a solar panel, placed near the focus of the reflector-concentrator;
a solar tracking system, continuously aligning axis of the reflector-concentrator with direction to the sun.
[Clai m 2] The device of Claim 1, wherein the reflector-concentrator has a paraboloid form.
[Clai m 3] The device of Claim 1, wherein the inflated body is filled with a lighter than air gas.
[Clai m 4] The device of Claim 1, wherein the inflated body is filled with air, heated by solar energy.
[Clai m 5] The device of Claim 1, wherein the inflated body is aerodynamically streamlined.
[Clai m 6] The device of Claim 1, wherein the inflated body is enclosed into an
aerodynamically streamlined balloon.
[Clai m 7] A plurality of the devices of Claim 1, placed close to each other and combined into a solar farm.
[Clai m 8] A device for converting solar energy into electric energy, comprising:
a solar light concentrator;
a non-planar solar panel with a plurality of solar cells with gaps;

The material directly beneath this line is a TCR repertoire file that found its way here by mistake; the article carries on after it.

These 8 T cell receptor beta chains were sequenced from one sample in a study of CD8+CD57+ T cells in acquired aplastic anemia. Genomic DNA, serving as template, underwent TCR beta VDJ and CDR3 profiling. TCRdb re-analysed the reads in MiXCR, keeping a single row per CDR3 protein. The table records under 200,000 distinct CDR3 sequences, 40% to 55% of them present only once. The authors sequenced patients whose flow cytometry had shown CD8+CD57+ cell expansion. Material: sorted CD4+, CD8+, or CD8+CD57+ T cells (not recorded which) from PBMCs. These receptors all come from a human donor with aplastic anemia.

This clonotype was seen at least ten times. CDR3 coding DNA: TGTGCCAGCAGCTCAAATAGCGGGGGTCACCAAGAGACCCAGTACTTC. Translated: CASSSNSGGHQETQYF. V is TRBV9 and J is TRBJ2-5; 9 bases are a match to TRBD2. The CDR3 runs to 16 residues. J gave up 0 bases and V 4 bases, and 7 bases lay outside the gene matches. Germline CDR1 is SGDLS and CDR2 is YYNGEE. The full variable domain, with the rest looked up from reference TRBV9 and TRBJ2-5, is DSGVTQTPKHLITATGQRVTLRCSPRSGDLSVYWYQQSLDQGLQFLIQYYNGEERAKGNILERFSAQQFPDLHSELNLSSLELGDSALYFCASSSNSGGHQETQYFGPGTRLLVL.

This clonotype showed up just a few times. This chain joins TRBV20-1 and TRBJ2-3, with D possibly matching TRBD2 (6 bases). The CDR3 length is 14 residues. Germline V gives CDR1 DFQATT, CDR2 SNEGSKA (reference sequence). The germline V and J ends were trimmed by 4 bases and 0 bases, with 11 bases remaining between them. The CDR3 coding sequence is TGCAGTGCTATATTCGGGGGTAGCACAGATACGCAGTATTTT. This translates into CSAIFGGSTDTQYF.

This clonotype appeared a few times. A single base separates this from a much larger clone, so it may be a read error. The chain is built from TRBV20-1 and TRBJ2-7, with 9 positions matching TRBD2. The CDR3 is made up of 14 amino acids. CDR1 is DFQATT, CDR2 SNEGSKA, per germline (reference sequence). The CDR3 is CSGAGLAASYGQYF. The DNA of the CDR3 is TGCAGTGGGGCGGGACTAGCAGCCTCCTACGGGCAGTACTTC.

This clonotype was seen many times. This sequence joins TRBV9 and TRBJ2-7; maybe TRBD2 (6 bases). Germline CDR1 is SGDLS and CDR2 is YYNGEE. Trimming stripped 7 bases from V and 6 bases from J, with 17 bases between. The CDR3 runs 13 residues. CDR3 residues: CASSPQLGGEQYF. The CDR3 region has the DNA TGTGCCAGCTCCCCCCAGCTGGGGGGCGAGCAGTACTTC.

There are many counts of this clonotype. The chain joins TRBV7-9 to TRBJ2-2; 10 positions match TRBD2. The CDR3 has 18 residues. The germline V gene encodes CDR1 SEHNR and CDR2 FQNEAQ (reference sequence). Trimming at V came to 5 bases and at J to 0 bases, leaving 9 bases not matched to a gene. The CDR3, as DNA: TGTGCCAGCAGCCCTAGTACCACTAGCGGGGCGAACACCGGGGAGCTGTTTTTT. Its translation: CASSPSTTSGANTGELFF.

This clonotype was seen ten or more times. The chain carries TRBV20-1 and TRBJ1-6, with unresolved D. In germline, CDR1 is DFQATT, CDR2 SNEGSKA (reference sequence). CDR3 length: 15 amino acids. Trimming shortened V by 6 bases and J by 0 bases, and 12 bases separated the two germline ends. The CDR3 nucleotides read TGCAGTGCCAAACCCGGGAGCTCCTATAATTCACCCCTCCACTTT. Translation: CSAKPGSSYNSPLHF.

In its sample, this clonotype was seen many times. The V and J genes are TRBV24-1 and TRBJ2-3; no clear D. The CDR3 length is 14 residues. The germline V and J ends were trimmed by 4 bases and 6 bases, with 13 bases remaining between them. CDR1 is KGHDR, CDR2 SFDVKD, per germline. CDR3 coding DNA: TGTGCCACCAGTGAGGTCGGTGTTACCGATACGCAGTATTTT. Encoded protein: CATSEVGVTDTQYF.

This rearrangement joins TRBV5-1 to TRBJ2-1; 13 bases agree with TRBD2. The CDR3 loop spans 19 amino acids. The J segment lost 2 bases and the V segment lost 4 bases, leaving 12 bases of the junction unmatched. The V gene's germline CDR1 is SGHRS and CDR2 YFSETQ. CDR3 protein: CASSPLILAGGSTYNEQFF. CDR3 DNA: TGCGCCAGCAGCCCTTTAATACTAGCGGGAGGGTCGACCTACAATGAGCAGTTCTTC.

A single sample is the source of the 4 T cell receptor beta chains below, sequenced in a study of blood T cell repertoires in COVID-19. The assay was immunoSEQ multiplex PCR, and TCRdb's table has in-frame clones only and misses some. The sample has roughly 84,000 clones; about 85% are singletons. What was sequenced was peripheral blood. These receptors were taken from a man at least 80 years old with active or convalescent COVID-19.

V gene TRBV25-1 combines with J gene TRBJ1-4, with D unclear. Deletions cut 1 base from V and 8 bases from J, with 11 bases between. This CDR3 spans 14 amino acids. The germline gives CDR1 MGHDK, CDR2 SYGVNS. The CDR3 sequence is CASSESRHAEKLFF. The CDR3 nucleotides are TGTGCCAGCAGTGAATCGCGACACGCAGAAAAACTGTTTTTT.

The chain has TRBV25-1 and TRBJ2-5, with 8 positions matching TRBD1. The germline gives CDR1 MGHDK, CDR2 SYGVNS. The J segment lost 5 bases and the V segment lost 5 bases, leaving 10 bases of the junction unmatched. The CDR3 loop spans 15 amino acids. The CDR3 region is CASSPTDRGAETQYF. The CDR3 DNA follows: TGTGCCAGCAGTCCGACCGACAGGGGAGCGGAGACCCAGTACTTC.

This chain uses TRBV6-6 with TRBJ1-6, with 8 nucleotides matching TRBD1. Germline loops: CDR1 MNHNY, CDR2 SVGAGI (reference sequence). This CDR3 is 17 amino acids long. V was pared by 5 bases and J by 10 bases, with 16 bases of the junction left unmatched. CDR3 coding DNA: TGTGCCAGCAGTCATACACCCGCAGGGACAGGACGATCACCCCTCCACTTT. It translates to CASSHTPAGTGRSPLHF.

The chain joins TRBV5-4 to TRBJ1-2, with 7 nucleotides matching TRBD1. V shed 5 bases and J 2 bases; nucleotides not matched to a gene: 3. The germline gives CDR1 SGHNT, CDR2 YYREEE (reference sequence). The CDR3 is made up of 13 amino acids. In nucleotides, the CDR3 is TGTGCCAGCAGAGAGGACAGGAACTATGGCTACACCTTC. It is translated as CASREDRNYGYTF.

a fan placed to the rear of the solar panel, blowing both the solar panel's rear side and the solar panel's front side.
[Clai m 9] The device of Claim 8, wherein the solar light concentrator has a paraboloid form.
[Clai m 1 0] The device of Claim 8, wherein the solar light concentrator has a parabolic form in its cross section.
PCT/US2013/052438 2012-08-16 2013-07-28 Airborne concentrated solar photovoltaic system WO2014028201A2 (en)

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US201261706123P true 2012-09-27 2012-09-27